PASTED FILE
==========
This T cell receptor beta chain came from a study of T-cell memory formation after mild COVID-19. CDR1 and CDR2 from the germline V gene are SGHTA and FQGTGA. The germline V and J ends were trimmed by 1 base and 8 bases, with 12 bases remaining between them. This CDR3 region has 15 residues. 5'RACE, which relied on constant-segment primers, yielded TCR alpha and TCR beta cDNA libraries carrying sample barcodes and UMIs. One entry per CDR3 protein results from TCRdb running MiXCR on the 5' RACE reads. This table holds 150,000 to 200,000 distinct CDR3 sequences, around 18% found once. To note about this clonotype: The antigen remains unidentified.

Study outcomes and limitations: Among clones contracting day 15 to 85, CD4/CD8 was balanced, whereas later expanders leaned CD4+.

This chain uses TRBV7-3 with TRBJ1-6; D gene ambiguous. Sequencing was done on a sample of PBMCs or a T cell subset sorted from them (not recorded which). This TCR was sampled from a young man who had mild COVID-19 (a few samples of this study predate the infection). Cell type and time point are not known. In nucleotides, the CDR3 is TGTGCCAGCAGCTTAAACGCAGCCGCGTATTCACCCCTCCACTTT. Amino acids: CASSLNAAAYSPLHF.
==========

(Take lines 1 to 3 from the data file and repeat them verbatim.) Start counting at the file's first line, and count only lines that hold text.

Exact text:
This T cell receptor beta chain came from a study of T-cell memory formation after mild COVID-19. CDR1 and CDR2 from the germline V gene are SGHTA and FQGTGA. The germline V and J ends were trimmed by 1 base and 8 bases, with 12 bases remaining between them. This CDR3 region has 15 residues. 5'RACE, which relied on constant-segment primers, yielded TCR alpha and TCR beta cDNA libraries carrying sample barcodes and UMIs. One entry per CDR3 protein results from TCRdb running MiXCR on the 5' RACE reads. This table holds 150,000 to 200,000 distinct CDR3 sequences, around 18% found once. To note about this clonotype: The antigen remains unidentified.

Study outcomes and limitations: Among clones contracting day 15 to 85, CD4/CD8 was balanced, whereas later expanders leaned CD4+.

This chain uses TRBV7-3 with TRBJ1-6; D gene ambiguous. Sequencing was done on a sample of PBMCs or a T cell subset sorted from them (not recorded which). This TCR was sampled from a young man who had mild COVID-19 (a few samples of this study predate the infection). Cell type and time point are not known. In nucleotides, the CDR3 is TGTGCCAGCAGCTTAAACGCAGCCGCGTATTCACCCCTCCACTTT. Amino acids: CASSLNAAAYSPLHF.